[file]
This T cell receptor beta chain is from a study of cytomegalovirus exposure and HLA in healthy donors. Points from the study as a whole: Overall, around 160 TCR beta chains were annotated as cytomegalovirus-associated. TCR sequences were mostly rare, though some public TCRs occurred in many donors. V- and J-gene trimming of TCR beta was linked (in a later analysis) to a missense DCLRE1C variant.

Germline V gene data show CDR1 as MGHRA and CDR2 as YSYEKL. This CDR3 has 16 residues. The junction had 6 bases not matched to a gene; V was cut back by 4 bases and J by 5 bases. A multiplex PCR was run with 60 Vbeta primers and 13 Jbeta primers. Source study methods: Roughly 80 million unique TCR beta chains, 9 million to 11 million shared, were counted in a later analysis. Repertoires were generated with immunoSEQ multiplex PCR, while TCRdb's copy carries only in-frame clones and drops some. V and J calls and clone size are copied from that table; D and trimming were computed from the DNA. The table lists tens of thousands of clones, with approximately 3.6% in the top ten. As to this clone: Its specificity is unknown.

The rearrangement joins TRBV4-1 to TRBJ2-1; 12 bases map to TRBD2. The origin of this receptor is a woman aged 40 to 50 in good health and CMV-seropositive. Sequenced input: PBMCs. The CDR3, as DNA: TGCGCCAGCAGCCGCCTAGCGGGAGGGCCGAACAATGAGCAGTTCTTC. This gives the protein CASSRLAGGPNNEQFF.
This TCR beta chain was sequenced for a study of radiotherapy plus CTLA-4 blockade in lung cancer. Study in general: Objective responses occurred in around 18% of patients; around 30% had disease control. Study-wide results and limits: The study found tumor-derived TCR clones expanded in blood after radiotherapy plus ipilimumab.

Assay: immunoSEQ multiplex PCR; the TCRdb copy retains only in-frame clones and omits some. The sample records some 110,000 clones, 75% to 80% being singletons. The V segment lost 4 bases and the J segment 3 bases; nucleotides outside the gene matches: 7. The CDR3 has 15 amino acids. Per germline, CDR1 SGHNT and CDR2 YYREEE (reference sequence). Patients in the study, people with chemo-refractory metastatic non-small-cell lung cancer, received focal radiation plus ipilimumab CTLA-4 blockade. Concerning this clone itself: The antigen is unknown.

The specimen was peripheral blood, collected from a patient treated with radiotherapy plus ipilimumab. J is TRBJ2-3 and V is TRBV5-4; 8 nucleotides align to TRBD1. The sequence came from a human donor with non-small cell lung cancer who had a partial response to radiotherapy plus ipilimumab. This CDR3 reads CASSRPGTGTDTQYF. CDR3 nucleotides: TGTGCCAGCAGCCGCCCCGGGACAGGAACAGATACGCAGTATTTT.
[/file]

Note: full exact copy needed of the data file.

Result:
This T cell receptor beta chain is from a study of cytomegalovirus exposure and HLA in healthy donors. Points from the study as a whole: Overall, around 160 TCR beta chains were annotated as cytomegalovirus-associated. TCR sequences were mostly rare, though some public TCRs occurred in many donors. V- and J-gene trimming of TCR beta was linked (in a later analysis) to a missense DCLRE1C variant.

Germline V gene data show CDR1 as MGHRA and CDR2 as YSYEKL. This CDR3 has 16 residues. The junction had 6 bases not matched to a gene; V was cut back by 4 bases and J by 5 bases. A multiplex PCR was run with 60 Vbeta primers and 13 Jbeta primers. Source study methods: Roughly 80 million unique TCR beta chains, 9 million to 11 million shared, were counted in a later analysis. Repertoires were generated with immunoSEQ multiplex PCR, while TCRdb's copy carries only in-frame clones and drops some. V and J calls and clone size are copied from that table; D and trimming were computed from the DNA. The table lists tens of thousands of clones, with approximately 3.6% in the top ten. As to this clone: Its specificity is unknown.

The rearrangement joins TRBV4-1 to TRBJ2-1; 12 bases map to TRBD2. The origin of this receptor is a woman aged 40 to 50 in good health and CMV-seropositive. Sequenced input: PBMCs. The CDR3, as DNA: TGCGCCAGCAGCCGCCTAGCGGGAGGGCCGAACAATGAGCAGTTCTTC. This gives the protein CASSRLAGGPNNEQFF.
This TCR beta chain was sequenced for a study of radiotherapy plus CTLA-4 blockade in lung cancer. Study in general: Objective responses occurred in around 18% of patients; around 30% had disease control. Study-wide results and limits: The study found tumor-derived TCR clones expanded in blood after radiotherapy plus ipilimumab.

Assay: immunoSEQ multiplex PCR; the TCRdb copy retains only in-frame clones and omits some. The sample records some 110,000 clones, 75% to 80% being singletons. The V segment lost 4 bases and the J segment 3 bases; nucleotides outside the gene matches: 7. The CDR3 has 15 amino acids. Per germline, CDR1 SGHNT and CDR2 YYREEE (reference sequence). Patients in the study, people with chemo-refractory metastatic non-small-cell lung cancer, received focal radiation plus ipilimumab CTLA-4 blockade. Concerning this clone itself: The antigen is unknown.

The specimen was peripheral blood, collected from a patient treated with radiotherapy plus ipilimumab. J is TRBJ2-3 and V is TRBV5-4; 8 nucleotides align to TRBD1. The sequence came from a human donor with non-small cell lung cancer who had a partial response to radiotherapy plus ipilimumab. This CDR3 reads CASSRPGTGTDTQYF. CDR3 nucleotides: TGTGCCAGCAGCCGCCCCGGGACAGGAACAGATACGCAGTATTTT.